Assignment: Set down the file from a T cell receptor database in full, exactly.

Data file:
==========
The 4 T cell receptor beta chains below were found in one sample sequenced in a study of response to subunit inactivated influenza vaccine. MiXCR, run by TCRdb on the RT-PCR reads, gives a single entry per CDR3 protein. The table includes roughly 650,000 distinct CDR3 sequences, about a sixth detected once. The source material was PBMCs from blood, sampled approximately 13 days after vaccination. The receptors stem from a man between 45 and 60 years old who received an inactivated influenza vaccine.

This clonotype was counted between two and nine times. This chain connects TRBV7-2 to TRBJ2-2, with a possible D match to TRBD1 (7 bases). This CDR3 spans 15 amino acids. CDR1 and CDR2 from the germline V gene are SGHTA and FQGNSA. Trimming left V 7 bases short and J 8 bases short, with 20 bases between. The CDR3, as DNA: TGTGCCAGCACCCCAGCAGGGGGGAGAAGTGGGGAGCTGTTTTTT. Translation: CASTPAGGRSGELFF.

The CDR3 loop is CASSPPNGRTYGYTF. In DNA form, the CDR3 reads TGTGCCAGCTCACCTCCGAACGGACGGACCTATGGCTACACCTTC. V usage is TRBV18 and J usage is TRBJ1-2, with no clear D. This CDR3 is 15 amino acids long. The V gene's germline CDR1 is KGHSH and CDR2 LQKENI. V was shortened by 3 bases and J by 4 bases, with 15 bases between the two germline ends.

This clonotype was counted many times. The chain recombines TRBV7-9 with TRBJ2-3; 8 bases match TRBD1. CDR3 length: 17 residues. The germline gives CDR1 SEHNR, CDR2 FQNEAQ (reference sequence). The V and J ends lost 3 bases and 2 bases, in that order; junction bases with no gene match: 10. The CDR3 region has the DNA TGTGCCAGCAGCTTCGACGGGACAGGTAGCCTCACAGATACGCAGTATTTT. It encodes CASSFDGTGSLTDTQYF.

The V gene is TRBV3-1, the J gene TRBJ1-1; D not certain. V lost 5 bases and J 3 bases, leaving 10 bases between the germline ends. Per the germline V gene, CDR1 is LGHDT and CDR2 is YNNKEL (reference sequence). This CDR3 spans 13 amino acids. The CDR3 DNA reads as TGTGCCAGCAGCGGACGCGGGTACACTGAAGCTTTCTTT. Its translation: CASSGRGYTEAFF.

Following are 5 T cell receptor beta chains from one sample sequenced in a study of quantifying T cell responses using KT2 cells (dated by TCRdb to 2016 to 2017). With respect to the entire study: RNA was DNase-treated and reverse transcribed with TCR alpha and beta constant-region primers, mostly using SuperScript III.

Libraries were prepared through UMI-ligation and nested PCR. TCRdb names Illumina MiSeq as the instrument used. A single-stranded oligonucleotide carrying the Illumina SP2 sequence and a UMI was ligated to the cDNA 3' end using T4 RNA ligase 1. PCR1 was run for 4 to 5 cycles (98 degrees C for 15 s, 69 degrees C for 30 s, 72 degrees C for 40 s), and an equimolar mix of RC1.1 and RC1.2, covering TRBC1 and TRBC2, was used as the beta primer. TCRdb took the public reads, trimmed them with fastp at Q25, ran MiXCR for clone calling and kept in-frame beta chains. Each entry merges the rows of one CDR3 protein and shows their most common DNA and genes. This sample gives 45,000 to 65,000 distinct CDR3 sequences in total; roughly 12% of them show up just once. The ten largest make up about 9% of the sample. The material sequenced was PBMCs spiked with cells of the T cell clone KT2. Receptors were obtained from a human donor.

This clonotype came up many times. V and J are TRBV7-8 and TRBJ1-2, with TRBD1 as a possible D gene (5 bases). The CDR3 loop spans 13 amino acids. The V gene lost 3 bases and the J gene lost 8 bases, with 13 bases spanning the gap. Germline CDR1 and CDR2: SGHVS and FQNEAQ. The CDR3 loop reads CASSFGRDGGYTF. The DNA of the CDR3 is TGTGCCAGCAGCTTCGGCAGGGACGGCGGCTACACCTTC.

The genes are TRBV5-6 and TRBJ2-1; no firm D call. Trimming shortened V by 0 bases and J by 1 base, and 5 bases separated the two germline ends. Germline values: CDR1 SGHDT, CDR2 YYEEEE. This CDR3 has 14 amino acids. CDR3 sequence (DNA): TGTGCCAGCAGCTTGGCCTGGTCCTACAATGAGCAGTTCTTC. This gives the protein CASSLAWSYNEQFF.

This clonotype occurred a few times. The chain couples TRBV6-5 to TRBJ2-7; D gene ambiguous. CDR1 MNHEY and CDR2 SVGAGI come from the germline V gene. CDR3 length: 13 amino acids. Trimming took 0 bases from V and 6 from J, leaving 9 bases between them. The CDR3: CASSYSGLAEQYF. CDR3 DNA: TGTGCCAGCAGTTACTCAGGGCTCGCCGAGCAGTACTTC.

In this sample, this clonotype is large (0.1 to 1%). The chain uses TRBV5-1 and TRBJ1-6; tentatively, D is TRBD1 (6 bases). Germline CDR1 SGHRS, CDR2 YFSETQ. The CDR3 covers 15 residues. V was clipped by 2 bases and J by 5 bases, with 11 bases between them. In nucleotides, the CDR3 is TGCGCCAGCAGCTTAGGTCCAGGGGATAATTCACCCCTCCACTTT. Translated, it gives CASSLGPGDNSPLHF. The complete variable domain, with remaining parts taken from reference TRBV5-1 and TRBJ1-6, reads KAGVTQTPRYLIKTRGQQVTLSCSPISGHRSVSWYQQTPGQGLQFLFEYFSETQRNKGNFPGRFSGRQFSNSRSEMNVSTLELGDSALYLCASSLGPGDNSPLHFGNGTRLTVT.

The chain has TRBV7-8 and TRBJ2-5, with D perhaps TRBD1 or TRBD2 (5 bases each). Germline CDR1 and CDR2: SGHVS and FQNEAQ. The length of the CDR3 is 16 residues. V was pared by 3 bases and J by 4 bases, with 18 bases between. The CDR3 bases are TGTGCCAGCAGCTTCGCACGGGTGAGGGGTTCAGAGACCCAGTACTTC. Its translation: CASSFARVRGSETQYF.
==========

The 4 T cell receptor beta chains below were found in one sample sequenced in a study of response to subunit inactivated influenza vaccine. MiXCR, run by TCRdb on the RT-PCR reads, gives a single entry per CDR3 protein. The table includes roughly 650,000 distinct CDR3 sequences, about a sixth detected once. The source material was PBMCs from blood, sampled approximately 13 days after vaccination. The receptors stem from a man between 45 and 60 years old who received an inactivated influenza vaccine.

This clonotype was counted between two and nine times. This chain connects TRBV7-2 to TRBJ2-2, with a possible D match to TRBD1 (7 bases). This CDR3 spans 15 amino acids. CDR1 and CDR2 from the germline V gene are SGHTA and FQGNSA. Trimming left V 7 bases short and J 8 bases short, with 20 bases between. The CDR3, as DNA: TGTGCCAGCACCCCAGCAGGGGGGAGAAGTGGGGAGCTGTTTTTT. Translation: CASTPAGGRSGELFF.

The CDR3 loop is CASSPPNGRTYGYTF. In DNA form, the CDR3 reads TGTGCCAGCTCACCTCCGAACGGACGGACCTATGGCTACACCTTC. V usage is TRBV18 and J usage is TRBJ1-2, with no clear D. This CDR3 is 15 amino acids long. The V gene's germline CDR1 is KGHSH and CDR2 LQKENI. V was shortened by 3 bases and J by 4 bases, with 15 bases between the two germline ends.

This clonotype was counted many times. The chain recombines TRBV7-9 with TRBJ2-3; 8 bases match TRBD1. CDR3 length: 17 residues. The germline gives CDR1 SEHNR, CDR2 FQNEAQ (reference sequence). The V and J ends lost 3 bases and 2 bases, in that order; junction bases with no gene match: 10. The CDR3 region has the DNA TGTGCCAGCAGCTTCGACGGGACAGGTAGCCTCACAGATACGCAGTATTTT. It encodes CASSFDGTGSLTDTQYF.

The V gene is TRBV3-1, the J gene TRBJ1-1; D not certain. V lost 5 bases and J 3 bases, leaving 10 bases between the germline ends. Per the germline V gene, CDR1 is LGHDT and CDR2 is YNNKEL (reference sequence). This CDR3 spans 13 amino acids. The CDR3 DNA reads as TGTGCCAGCAGCGGACGCGGGTACACTGAAGCTTTCTTT. Its translation: CASSGRGYTEAFF.

Following are 5 T cell receptor beta chains from one sample sequenced in a study of quantifying T cell responses using KT2 cells (dated by TCRdb to 2016 to 2017). With respect to the entire study: RNA was DNase-treated and reverse transcribed with TCR alpha and beta constant-region primers, mostly using SuperScript III.

Libraries were prepared through UMI-ligation and nested PCR. TCRdb names Illumina MiSeq as the instrument used. A single-stranded oligonucleotide carrying the Illumina SP2 sequence and a UMI was ligated to the cDNA 3' end using T4 RNA ligase 1. PCR1 was run for 4 to 5 cycles (98 degrees C for 15 s, 69 degrees C for 30 s, 72 degrees C for 40 s), and an equimolar mix of RC1.1 and RC1.2, covering TRBC1 and TRBC2, was used as the beta primer. TCRdb took the public reads, trimmed them with fastp at Q25, ran MiXCR for clone calling and kept in-frame beta chains. Each entry merges the rows of one CDR3 protein and shows their most common DNA and genes. This sample gives 45,000 to 65,000 distinct CDR3 sequences in total; roughly 12% of them show up just once. The ten largest make up about 9% of the sample. The material sequenced was PBMCs spiked with cells of the T cell clone KT2. Receptors were obtained from a human donor.

This clonotype came up many times. V and J are TRBV7-8 and TRBJ1-2, with TRBD1 as a possible D gene (5 bases). The CDR3 loop spans 13 amino acids. The V gene lost 3 bases and the J gene lost 8 bases, with 13 bases spanning the gap. Germline CDR1 and CDR2: SGHVS and FQNEAQ. The CDR3 loop reads CASSFGRDGGYTF. The DNA of the CDR3 is TGTGCCAGCAGCTTCGGCAGGGACGGCGGCTACACCTTC.

The genes are TRBV5-6 and TRBJ2-1; no firm D call. Trimming shortened V by 0 bases and J by 1 base, and 5 bases separated the two germline ends. Germline values: CDR1 SGHDT, CDR2 YYEEEE. This CDR3 has 14 amino acids. CDR3 sequence (DNA): TGTGCCAGCAGCTTGGCCTGGTCCTACAATGAGCAGTTCTTC. This gives the protein CASSLAWSYNEQFF.

This clonotype occurred a few times. The chain couples TRBV6-5 to TRBJ2-7; D gene ambiguous. CDR1 MNHEY and CDR2 SVGAGI come from the germline V gene. CDR3 length: 13 amino acids. Trimming took 0 bases from V and 6 from J, leaving 9 bases between them. The CDR3: CASSYSGLAEQYF. CDR3 DNA: TGTGCCAGCAGTTACTCAGGGCTCGCCGAGCAGTACTTC.

In this sample, this clonotype is large (0.1 to 1%). The chain uses TRBV5-1 and TRBJ1-6; tentatively, D is TRBD1 (6 bases). Germline CDR1 SGHRS, CDR2 YFSETQ. The CDR3 covers 15 residues. V was clipped by 2 bases and J by 5 bases, with 11 bases between them. In nucleotides, the CDR3 is TGCGCCAGCAGCTTAGGTCCAGGGGATAATTCACCCCTCCACTTT. Translated, it gives CASSLGPGDNSPLHF. The complete variable domain, with remaining parts taken from reference TRBV5-1 and TRBJ1-6, reads KAGVTQTPRYLIKTRGQQVTLSCSPISGHRSVSWYQQTPGQGLQFLFEYFSETQRNKGNFPGRFSGRQFSNSRSEMNVSTLELGDSALYLCASSLGPGDNSPLHFGNGTRLTVT.

The chain has TRBV7-8 and TRBJ2-5, with D perhaps TRBD1 or TRBD2 (5 bases each). Germline CDR1 and CDR2: SGHVS and FQNEAQ. The length of the CDR3 is 16 residues. V was pared by 3 bases and J by 4 bases, with 18 bases between. The CDR3 bases are TGTGCCAGCAGCTTCGCACGGGTGAGGGGTTCAGAGACCCAGTACTTC. Its translation: CASSFARVRGSETQYF.